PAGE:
Accordingly, we give our employees plenty of room to expand their roles. Due to our high rate of growth (31 percent year-over-year net sales revenue growth in 2017 alone), most Amazonians find that the scope of their job can grow just as fast. It often happens that an individual will have an idea approved, test it, develop it, and scale it. And soon they’re running a new program with a team. I know plenty of people who started here as lawyers or engineers but through this entrepreneurial process are now product owners or leaders of large businesses. It is not uncommon for an Amazonian to be promoted one or two levels in just a few years as they develop skills of running a project.
We typically have thousands of open positions available at any time and encourage Amazonians to try new experiences so they can learn new skills and gain expertise in other businesses. We make it easy for people to transfer to different teams as part of a deliberate program to give people new opportunities.
We have metrics to track if this experience-driven learning approach is working. We look at promotions and transfers, as well as the time between promotions. The biggest thing we look at is how the pace of development and product releases is increasing; that’s what really tells us if we’re growing and learning.
Thoughtful speed to get ideas to market
Nearly every new idea follows a “working backward” process. That means when an employee wants to present an idea, they start from the customer’s perspective and work backward from there. They write a narrative that provides answers to questions that are specifically related to the customer, such as, “How would the customer access the new product?”; “What would it cost?”; and “What are the benefits to the customer?” Then we discuss the idea and challenge it. There are a set of questions we typically ask, but we’re careful not to be too prescriptive, since we’re often asking people to do something that has never been done before. These narratives, called “PR/FAQs,” frequently take weeks to develop, with the inventor(s) carefully refining their thinking through multiple iterations and soliciting feedback from colleagues to help make the idea stronger and better for the customer.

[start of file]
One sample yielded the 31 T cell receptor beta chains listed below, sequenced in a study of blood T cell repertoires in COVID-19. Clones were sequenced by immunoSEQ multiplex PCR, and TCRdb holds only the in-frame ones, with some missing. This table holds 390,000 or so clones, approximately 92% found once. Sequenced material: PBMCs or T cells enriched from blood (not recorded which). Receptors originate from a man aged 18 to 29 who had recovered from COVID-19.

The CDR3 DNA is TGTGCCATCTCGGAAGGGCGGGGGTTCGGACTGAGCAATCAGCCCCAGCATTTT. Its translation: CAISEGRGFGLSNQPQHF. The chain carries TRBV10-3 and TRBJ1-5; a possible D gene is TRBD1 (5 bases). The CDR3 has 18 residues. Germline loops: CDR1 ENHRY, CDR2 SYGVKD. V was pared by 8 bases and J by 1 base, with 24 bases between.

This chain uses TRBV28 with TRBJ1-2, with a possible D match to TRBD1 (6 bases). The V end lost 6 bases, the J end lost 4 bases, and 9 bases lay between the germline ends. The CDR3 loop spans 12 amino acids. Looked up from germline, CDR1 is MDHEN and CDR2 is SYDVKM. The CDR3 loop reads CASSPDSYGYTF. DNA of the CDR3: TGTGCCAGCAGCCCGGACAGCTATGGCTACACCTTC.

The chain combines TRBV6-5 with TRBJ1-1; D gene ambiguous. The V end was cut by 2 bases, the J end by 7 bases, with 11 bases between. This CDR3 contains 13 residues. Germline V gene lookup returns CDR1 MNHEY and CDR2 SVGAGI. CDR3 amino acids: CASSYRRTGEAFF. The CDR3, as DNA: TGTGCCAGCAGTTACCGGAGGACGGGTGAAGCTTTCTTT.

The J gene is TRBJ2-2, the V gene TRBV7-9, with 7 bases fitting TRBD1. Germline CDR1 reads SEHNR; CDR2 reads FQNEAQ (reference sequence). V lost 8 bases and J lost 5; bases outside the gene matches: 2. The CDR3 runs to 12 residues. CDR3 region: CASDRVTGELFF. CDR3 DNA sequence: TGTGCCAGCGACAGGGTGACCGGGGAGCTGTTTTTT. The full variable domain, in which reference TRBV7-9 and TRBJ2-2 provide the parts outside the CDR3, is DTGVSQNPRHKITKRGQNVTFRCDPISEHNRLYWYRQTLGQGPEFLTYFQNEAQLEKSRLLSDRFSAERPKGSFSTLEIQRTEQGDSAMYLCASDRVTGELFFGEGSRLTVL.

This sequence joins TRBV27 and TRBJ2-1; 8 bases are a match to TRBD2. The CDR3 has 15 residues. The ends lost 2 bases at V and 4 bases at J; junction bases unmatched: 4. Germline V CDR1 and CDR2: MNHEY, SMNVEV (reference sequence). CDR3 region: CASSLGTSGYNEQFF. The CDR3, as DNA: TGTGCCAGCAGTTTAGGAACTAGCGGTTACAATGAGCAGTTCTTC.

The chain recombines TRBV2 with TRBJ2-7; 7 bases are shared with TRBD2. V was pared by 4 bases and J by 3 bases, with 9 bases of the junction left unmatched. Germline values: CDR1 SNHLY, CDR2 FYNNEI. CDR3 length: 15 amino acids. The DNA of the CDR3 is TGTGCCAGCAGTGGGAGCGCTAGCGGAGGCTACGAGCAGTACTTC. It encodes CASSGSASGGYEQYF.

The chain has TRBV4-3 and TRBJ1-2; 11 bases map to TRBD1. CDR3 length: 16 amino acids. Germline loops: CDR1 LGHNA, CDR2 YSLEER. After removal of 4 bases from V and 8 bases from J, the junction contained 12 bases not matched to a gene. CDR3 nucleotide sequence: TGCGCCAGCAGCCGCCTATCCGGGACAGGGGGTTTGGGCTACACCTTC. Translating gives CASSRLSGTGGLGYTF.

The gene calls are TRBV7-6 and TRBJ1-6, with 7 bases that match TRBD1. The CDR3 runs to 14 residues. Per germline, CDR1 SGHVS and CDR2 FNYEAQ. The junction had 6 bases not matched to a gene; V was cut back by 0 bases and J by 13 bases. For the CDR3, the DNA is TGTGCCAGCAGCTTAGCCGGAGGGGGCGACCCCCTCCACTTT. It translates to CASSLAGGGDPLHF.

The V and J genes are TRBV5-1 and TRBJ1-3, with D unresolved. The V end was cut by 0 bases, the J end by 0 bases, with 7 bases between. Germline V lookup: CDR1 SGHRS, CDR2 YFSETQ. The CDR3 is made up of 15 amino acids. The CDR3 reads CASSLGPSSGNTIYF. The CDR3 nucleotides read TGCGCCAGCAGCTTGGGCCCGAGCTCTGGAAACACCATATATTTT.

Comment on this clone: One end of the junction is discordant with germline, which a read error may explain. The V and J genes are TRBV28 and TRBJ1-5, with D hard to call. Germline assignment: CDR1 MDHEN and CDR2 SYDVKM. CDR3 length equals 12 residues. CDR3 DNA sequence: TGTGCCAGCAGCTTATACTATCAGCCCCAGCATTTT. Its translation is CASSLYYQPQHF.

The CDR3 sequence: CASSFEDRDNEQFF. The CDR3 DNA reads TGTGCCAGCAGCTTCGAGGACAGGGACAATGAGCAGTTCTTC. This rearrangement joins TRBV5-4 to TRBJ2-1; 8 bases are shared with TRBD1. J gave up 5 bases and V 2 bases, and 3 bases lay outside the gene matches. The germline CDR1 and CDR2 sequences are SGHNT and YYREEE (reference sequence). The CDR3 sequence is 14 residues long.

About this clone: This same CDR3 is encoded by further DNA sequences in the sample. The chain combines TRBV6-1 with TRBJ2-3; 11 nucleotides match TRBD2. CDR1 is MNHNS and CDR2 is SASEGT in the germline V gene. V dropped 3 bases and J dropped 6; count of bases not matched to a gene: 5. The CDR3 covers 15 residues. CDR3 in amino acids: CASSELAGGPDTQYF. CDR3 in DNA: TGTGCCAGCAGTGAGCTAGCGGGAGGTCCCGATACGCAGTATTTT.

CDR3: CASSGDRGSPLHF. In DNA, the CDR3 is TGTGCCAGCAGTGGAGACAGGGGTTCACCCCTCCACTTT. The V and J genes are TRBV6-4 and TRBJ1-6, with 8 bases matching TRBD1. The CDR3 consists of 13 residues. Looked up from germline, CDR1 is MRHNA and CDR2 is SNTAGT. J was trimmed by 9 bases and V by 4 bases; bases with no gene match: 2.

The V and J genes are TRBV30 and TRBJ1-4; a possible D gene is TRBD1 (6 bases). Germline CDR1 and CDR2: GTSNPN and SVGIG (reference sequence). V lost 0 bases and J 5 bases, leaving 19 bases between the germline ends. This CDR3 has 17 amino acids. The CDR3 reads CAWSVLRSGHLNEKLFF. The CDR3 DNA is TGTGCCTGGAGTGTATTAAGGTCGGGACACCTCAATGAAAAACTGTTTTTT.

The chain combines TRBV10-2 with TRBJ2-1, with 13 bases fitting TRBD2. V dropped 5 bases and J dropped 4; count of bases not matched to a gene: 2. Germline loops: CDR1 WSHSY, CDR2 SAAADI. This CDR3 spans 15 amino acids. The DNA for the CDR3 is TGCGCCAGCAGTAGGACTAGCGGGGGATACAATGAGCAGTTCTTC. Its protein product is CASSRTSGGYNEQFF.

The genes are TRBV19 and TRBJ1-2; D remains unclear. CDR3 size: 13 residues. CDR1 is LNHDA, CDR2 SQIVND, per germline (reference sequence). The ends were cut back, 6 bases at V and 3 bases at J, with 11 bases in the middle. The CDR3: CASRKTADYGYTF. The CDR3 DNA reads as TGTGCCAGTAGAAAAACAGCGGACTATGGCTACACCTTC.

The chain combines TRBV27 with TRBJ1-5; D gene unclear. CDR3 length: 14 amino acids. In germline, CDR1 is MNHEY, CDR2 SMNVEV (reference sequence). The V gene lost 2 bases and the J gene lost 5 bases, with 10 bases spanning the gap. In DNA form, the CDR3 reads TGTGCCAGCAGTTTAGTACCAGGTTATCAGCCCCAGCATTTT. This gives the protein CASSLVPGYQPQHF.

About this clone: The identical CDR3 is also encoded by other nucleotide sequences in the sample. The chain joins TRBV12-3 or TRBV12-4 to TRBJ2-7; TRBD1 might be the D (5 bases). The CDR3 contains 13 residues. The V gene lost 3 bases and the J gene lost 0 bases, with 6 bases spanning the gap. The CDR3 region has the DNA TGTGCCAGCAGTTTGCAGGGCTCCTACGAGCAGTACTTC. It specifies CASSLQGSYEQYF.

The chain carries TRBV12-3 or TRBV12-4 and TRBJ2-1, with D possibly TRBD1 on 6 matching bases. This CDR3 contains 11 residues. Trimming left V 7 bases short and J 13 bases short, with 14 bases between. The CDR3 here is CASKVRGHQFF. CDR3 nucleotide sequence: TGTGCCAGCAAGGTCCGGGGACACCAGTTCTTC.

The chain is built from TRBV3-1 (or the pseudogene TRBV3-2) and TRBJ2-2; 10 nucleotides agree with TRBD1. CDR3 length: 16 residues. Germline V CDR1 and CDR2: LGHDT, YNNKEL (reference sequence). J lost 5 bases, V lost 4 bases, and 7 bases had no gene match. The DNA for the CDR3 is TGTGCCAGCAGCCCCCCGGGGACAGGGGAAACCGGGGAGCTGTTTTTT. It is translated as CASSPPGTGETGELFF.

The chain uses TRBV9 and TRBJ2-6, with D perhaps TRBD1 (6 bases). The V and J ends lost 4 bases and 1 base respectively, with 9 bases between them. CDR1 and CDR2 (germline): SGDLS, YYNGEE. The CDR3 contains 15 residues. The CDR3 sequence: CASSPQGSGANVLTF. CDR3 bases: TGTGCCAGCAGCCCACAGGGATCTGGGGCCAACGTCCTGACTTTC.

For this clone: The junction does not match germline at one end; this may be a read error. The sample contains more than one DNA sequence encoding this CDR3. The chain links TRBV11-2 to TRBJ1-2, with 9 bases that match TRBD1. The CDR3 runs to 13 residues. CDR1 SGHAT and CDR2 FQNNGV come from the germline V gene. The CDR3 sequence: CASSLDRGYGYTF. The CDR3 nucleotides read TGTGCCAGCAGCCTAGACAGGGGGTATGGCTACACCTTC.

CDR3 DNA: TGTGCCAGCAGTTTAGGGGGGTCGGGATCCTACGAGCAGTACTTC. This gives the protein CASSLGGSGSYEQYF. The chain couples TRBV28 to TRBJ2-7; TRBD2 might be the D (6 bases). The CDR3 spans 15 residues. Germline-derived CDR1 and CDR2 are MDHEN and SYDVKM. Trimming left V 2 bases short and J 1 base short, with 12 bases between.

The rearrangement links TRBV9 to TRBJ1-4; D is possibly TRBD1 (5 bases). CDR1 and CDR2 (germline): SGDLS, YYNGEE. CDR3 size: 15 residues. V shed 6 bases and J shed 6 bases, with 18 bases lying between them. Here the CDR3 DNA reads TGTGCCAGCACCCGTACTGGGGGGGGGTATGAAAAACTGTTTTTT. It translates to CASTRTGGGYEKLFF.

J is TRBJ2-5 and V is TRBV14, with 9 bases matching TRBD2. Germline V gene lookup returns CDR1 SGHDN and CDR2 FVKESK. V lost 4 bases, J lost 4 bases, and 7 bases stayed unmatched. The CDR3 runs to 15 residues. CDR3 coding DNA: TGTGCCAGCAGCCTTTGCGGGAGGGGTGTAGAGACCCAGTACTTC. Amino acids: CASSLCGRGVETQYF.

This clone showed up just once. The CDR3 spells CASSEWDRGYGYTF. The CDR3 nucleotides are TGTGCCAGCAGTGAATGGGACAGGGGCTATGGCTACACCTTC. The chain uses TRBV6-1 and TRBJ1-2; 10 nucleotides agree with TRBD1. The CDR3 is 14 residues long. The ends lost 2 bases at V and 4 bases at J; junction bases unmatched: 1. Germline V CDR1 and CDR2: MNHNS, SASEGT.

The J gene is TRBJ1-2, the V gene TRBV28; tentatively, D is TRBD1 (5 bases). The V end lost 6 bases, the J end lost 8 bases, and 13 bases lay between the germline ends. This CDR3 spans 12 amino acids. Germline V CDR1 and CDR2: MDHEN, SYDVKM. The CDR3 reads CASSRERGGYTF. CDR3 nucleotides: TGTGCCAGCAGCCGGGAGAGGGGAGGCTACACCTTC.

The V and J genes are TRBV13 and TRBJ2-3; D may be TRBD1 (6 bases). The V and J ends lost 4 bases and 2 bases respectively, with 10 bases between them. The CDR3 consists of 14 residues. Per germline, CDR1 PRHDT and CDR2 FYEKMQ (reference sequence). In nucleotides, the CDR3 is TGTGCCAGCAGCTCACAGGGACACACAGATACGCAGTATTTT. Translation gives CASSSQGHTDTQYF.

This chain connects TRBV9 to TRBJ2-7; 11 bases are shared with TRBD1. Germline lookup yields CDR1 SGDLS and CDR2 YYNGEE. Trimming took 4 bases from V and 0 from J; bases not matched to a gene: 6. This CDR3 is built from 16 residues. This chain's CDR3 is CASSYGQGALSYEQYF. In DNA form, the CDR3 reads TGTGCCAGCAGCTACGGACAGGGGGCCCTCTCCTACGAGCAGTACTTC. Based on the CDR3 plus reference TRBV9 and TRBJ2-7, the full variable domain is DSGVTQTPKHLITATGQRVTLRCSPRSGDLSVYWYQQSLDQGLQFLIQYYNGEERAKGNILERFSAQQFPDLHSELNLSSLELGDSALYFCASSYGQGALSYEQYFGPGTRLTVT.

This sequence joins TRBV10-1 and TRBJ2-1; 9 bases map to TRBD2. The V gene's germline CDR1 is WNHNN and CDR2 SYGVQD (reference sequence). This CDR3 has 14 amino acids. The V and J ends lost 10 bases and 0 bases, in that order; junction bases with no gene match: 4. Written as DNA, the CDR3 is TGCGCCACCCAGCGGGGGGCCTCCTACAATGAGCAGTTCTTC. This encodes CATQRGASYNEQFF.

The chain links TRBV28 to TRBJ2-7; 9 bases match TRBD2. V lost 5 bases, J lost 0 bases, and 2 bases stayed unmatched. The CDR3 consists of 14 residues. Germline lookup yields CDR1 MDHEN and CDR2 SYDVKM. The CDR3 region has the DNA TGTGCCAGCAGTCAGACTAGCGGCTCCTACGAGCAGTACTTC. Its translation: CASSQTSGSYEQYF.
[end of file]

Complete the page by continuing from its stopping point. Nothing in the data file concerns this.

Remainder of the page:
To decide which ideas get the green light for moving forward, decision makers are pulled together for a meeting to review and discuss the concept. The meeting starts a bit like a study hall. The PR/FAQ is read quietly in the meeting, by all attendees, and the discussion only begins once everyone has read the full document. Once the discussion begins, the environment is intentionally designed to remove politics. The most senior person in the room frequently speaks last, so as not to sway the room before all diverse perspectives are considered and to improve the chances of finding the “path to yes” for the customer.